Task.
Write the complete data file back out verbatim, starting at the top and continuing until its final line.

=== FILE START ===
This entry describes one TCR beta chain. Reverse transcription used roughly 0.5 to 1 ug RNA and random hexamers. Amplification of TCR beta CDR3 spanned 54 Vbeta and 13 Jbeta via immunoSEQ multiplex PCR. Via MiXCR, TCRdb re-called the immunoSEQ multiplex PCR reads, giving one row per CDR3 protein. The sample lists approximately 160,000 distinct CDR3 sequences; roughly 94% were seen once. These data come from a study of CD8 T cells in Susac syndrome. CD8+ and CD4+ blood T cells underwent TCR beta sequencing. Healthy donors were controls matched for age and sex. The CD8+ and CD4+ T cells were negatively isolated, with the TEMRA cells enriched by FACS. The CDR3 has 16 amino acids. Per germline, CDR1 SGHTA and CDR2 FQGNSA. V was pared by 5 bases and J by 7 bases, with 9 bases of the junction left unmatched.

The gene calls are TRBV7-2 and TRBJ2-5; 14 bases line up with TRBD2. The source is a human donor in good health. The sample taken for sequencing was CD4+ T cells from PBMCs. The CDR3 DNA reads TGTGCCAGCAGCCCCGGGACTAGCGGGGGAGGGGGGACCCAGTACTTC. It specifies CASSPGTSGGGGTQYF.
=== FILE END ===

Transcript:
This entry describes one TCR beta chain. Reverse transcription used roughly 0.5 to 1 ug RNA and random hexamers. Amplification of TCR beta CDR3 spanned 54 Vbeta and 13 Jbeta via immunoSEQ multiplex PCR. Via MiXCR, TCRdb re-called the immunoSEQ multiplex PCR reads, giving one row per CDR3 protein. The sample lists approximately 160,000 distinct CDR3 sequences; roughly 94% were seen once. These data come from a study of CD8 T cells in Susac syndrome. CD8+ and CD4+ blood T cells underwent TCR beta sequencing. Healthy donors were controls matched for age and sex. The CD8+ and CD4+ T cells were negatively isolated, with the TEMRA cells enriched by FACS. The CDR3 has 16 amino acids. Per germline, CDR1 SGHTA and CDR2 FQGNSA. V was pared by 5 bases and J by 7 bases, with 9 bases of the junction left unmatched.

The gene calls are TRBV7-2 and TRBJ2-5; 14 bases line up with TRBD2. The source is a human donor in good health. The sample taken for sequencing was CD4+ T cells from PBMCs. The CDR3 DNA reads TGTGCCAGCAGCCCCGGGACTAGCGGGGGAGGGGGGACCCAGTACTTC. It specifies CASSPGTSGGGGTQYF.